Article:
Ambassadors episode 2 review

Misfits series one review | Crime pays quite well actually

Published by jamdog on 25th November, 2009.

 Misfits series one review

Misfits series one review

E4

Welcome to Broken Britain, shitbirds. Rollerblading girl gangs menace every street corner, hate preachers picket returning squaddies like some twisted bloodsport and crossdressing cage fighters brawl on the streets with barechested estate scum.  It’s like the last days of Rome but without the Ostrogoth offensive.  So who better to be struck by superpowers than a pick’n’mix assortment of young offenders? Maybe anybody? E4’s Misfits introduces us to a world where the rejected stone is now the cornerstone and nobody is really happy with the situation.

"Before the end of the day they’ll have broken immutable laws of physics, killed their probation worker and buried him beneath a flyover. And they say community service is a waste of time."

It begins on a bleak grey morning.  The gang are on their first day of community service, being lectured by their probation worker supervisor Tony (Danny Sapani) .  A flash storm breaks sending giant hailstones hurtling down upon them and all is changed, changed utterly.   At first everyone seems OK.  But before the end of the day they’ll have broken immutable laws of physics, killed their probation worker and buried him beneath a flyover.  And they say community service is a waste of time. 

The first sign of something being amiss is Tony going all 28 Days Later on his charges – not the most productive superpower to have.  Soon after that, uber chav roughneck Kelly (Lauren Socha), starts hearing people’s thoughts and nothing about them is nice.  Her fiancé is just after sex and everyone else thinks she’s plankton.  Then Ian Curtis aping wastrel Simon (Iwan Rheon), makes himself invisible.  It couldn’t be more appropriate – nobody ever notices the chode.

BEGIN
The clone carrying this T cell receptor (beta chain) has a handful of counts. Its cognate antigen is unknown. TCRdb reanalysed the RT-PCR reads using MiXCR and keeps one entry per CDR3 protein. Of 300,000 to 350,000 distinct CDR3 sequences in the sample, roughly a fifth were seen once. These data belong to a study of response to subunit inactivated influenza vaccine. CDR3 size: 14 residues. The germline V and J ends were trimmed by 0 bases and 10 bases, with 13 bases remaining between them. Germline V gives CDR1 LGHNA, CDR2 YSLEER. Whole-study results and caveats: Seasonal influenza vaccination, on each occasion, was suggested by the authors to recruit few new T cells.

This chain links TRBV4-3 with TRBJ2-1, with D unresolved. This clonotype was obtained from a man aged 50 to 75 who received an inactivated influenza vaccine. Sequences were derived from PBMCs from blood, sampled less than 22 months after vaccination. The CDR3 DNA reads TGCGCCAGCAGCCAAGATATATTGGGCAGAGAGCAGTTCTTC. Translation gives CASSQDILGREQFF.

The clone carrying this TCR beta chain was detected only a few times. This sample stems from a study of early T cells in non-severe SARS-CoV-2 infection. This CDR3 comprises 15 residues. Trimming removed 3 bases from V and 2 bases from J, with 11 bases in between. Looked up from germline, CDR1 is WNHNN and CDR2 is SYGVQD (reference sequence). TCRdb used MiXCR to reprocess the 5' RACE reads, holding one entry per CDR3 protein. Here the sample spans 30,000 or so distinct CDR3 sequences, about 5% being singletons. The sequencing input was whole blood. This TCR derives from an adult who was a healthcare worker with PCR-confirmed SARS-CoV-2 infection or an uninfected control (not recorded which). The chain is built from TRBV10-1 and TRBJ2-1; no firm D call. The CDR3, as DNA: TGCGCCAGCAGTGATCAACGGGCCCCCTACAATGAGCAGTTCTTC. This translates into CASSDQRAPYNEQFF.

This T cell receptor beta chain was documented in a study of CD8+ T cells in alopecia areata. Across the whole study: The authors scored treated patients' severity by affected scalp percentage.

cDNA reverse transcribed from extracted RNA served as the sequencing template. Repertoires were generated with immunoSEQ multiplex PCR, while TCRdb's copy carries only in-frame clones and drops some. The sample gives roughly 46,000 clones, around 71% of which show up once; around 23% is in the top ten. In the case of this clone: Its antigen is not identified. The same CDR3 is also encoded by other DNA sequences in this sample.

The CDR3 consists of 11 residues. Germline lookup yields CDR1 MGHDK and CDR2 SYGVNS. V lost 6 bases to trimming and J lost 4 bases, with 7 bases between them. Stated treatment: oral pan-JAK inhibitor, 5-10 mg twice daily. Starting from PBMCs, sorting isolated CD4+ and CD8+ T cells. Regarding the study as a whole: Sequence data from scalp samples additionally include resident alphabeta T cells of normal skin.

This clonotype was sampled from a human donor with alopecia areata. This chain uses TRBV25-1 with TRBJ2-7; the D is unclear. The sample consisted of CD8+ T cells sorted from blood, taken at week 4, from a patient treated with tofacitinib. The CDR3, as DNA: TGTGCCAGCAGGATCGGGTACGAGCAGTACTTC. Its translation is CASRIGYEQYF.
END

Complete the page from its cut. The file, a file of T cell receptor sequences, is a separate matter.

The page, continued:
"Goodtime girl Alisha gets men all rapey on her with one superhuman touch (at best a mixed blessing, this one)"

Before you know it fallen sporting idol Curtis (Nathan Stewart Jarrett) discovers he can turn back time.  He could win a fortune on the horses but instead reverses Kelly’s murder by the feral Tony.  Homeboy should get his priorities sorted. Meanwhile, goodtime girl Alisha (Antonia Thomas) is a superfreak, the girl’s a superfreak, after discovering she has the ability to get men all rapey on her with one superhuman touch (at best a mixed blessing, this one). Still clueless at this point is cocky Irish pain in the balls Nathan (Robert Sheehan) who doesn’t know his power yet or even if he has one but he was in the storm like everyone else so there’s got to be something, right?

Aerial Telly recently grilled writer Howard Overman and found him to be a righteous dude, passionate about his work and excited about this show.  He has good reason – Misfits is a blast.  Pacy, filthy and funny throughout, the script delivers carefully crafted characters thrown into berserk situations with an abandon that’s a lot of fun to watch.  It has some of Skins’ swagger tempered with a healthy Inbetweeners style pathos.  It’s the kind of thing E4 wants to be showing.

The best thing about it: Right now, probably Nathan.

The worst thing about it: Was the naked octogenarian really necessary?

The verdict on Misfits: Teenagers: can’t live with them, can’t watch TV shows about them without wanting to kill them.

Marks out of 10: 8

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